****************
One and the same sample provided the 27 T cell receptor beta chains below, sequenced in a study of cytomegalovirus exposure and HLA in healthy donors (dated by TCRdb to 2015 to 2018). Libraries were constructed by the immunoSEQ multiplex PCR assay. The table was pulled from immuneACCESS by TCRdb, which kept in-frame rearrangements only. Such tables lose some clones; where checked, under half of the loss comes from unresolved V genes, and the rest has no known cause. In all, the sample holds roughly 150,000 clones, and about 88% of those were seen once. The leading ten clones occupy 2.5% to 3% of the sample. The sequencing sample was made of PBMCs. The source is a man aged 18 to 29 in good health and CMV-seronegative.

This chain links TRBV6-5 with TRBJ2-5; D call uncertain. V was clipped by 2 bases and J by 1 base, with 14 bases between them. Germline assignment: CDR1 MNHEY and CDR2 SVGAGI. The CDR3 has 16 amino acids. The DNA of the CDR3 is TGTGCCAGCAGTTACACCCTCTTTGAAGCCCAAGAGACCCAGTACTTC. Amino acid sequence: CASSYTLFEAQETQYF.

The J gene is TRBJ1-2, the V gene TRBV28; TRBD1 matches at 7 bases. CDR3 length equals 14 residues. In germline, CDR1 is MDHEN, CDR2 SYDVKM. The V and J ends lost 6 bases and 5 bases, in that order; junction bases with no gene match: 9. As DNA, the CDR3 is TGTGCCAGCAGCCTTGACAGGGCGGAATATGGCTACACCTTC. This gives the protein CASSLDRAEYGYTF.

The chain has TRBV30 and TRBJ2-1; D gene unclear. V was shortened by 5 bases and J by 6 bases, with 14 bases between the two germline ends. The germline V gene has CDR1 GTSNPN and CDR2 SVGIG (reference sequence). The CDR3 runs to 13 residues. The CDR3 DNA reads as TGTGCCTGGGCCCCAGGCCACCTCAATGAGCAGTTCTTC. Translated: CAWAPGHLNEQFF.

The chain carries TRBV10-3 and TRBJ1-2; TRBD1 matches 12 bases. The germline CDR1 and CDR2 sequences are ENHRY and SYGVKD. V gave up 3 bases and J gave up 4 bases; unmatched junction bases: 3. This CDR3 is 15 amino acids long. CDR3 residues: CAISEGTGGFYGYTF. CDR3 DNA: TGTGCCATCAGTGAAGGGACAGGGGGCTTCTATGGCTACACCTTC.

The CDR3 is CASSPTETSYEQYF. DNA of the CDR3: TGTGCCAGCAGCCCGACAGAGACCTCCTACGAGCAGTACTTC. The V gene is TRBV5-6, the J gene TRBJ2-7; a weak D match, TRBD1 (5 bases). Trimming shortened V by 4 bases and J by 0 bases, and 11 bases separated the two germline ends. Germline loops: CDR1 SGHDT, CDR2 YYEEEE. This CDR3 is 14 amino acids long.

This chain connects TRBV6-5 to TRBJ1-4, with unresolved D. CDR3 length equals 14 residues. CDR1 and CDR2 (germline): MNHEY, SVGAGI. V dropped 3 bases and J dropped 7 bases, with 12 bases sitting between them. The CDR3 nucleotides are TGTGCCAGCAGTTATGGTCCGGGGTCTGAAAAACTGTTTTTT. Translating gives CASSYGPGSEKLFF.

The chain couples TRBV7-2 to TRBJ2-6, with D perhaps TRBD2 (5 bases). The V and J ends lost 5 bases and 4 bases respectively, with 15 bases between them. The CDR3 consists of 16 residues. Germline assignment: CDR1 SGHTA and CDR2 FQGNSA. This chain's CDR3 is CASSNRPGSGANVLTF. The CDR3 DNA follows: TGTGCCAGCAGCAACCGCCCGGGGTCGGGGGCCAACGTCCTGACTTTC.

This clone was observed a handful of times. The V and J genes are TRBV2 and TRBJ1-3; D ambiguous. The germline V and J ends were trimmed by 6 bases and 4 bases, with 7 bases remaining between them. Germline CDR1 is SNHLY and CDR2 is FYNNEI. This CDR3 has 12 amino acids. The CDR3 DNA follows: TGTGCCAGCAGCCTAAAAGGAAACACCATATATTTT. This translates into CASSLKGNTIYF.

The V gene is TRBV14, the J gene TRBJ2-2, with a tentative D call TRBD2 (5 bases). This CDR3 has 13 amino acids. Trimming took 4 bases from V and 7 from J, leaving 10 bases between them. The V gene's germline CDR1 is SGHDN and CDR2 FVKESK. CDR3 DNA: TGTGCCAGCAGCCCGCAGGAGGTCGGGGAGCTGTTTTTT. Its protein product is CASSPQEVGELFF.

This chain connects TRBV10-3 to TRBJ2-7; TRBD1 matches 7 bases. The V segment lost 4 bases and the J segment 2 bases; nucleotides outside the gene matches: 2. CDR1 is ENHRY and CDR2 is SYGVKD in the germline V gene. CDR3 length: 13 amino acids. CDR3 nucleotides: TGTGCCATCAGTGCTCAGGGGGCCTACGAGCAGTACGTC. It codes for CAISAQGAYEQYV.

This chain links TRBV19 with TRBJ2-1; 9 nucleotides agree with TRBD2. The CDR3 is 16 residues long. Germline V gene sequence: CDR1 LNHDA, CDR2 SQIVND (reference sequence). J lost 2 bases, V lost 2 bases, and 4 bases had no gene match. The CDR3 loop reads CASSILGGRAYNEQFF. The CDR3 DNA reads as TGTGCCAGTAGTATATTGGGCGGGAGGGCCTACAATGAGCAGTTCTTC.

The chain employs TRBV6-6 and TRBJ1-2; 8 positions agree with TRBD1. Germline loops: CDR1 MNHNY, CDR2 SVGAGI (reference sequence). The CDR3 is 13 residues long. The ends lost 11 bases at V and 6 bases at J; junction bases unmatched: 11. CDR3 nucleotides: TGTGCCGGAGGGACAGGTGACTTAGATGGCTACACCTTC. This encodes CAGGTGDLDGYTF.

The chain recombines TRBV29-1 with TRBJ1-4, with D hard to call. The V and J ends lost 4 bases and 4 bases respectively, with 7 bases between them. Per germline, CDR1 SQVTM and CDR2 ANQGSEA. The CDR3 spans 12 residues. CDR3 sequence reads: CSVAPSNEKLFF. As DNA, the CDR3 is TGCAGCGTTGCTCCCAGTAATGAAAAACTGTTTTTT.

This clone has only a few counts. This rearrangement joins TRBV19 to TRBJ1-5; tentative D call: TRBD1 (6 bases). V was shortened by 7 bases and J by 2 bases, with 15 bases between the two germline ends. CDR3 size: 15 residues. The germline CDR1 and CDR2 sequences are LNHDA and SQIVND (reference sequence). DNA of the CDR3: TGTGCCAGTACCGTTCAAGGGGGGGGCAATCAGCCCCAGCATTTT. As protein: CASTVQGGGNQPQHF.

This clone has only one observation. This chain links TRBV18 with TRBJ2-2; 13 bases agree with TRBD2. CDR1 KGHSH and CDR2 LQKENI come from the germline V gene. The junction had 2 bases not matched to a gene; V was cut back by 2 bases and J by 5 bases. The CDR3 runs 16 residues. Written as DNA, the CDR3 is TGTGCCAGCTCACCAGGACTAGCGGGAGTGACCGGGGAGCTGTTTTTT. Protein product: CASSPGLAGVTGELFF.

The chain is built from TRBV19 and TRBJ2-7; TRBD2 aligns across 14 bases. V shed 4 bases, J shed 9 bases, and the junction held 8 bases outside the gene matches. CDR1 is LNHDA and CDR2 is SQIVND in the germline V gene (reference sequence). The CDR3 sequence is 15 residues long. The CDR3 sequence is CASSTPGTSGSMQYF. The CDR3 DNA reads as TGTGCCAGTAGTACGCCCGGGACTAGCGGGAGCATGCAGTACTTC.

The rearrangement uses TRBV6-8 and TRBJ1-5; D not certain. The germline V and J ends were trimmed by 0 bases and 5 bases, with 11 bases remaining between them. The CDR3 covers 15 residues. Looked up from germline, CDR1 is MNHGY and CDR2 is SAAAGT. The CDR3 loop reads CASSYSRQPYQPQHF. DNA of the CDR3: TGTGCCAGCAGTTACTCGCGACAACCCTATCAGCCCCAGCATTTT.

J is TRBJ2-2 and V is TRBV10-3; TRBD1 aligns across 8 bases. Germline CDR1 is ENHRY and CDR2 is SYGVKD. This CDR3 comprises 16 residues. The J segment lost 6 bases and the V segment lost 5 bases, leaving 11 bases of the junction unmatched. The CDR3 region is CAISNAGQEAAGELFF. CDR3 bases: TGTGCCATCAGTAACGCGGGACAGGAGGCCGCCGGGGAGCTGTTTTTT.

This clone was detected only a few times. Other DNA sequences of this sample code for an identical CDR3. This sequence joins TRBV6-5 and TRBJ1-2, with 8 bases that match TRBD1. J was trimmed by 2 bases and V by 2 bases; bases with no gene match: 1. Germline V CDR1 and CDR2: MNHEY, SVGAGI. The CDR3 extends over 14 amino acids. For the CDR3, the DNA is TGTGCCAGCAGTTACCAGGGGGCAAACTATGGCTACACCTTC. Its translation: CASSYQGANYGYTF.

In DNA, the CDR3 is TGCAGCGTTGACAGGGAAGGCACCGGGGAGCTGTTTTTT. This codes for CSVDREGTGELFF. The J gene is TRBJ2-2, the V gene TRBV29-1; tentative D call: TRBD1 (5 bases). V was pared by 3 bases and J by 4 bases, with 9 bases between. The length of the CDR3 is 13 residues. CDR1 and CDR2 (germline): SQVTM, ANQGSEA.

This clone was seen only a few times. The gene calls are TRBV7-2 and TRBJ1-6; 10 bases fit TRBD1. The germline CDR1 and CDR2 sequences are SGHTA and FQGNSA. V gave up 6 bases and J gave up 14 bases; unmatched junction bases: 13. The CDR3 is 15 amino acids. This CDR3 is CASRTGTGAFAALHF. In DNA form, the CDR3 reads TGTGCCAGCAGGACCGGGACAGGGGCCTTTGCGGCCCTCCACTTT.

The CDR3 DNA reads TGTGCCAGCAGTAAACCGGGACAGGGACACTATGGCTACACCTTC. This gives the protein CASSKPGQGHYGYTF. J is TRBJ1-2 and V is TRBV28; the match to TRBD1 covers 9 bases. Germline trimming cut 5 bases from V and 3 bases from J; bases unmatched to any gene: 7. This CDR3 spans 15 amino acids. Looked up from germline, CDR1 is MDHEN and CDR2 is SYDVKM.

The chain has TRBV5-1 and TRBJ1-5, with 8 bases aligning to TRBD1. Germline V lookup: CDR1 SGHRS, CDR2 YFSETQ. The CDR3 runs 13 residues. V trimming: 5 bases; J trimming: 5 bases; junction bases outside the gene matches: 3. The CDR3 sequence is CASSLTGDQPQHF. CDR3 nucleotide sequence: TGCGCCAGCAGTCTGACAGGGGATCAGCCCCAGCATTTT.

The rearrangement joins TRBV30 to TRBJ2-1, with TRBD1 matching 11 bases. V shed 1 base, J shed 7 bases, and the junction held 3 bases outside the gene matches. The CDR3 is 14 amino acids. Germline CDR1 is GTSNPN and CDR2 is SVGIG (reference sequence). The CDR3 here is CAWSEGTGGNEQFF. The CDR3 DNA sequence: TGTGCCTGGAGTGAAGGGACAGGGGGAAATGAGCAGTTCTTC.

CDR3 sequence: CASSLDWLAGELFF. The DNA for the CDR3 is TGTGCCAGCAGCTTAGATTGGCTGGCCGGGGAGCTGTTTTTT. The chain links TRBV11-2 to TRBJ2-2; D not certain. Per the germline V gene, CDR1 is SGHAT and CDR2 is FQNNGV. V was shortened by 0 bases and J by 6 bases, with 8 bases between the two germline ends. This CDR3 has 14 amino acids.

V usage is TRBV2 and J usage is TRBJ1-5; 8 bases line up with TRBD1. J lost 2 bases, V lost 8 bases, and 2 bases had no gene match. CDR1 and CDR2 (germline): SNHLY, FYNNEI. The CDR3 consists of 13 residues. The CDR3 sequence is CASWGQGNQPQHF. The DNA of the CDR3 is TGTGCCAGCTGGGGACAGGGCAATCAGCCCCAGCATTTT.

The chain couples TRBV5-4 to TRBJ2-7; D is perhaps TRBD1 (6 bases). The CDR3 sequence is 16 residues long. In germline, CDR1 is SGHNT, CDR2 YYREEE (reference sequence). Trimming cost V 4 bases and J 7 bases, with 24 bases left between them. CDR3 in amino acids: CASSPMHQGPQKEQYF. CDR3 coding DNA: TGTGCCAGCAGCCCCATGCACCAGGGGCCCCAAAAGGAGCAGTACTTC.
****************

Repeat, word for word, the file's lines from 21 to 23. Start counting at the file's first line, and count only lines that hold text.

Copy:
In DNA, the CDR3 is TGCAGCGTTGACAGGGAAGGCACCGGGGAGCTGTTTTTT. This codes for CSVDREGTGELFF. The J gene is TRBJ2-2, the V gene TRBV29-1; tentative D call: TRBD1 (5 bases). V was pared by 3 bases and J by 4 bases, with 9 bases between. The length of the CDR3 is 13 residues. CDR1 and CDR2 (germline): SQVTM, ANQGSEA.

This clone was seen only a few times. The gene calls are TRBV7-2 and TRBJ1-6; 10 bases fit TRBD1. The germline CDR1 and CDR2 sequences are SGHTA and FQGNSA. V gave up 6 bases and J gave up 14 bases; unmatched junction bases: 13. The CDR3 is 15 amino acids. This CDR3 is CASRTGTGAFAALHF. In DNA form, the CDR3 reads TGTGCCAGCAGGACCGGGACAGGGGCCTTTGCGGCCCTCCACTTT.

The CDR3 DNA reads TGTGCCAGCAGTAAACCGGGACAGGGACACTATGGCTACACCTTC. This gives the protein CASSKPGQGHYGYTF. J is TRBJ1-2 and V is TRBV28; the match to TRBD1 covers 9 bases. Germline trimming cut 5 bases from V and 3 bases from J; bases unmatched to any gene: 7. This CDR3 spans 15 amino acids. Looked up from germline, CDR1 is MDHEN and CDR2 is SYDVKM.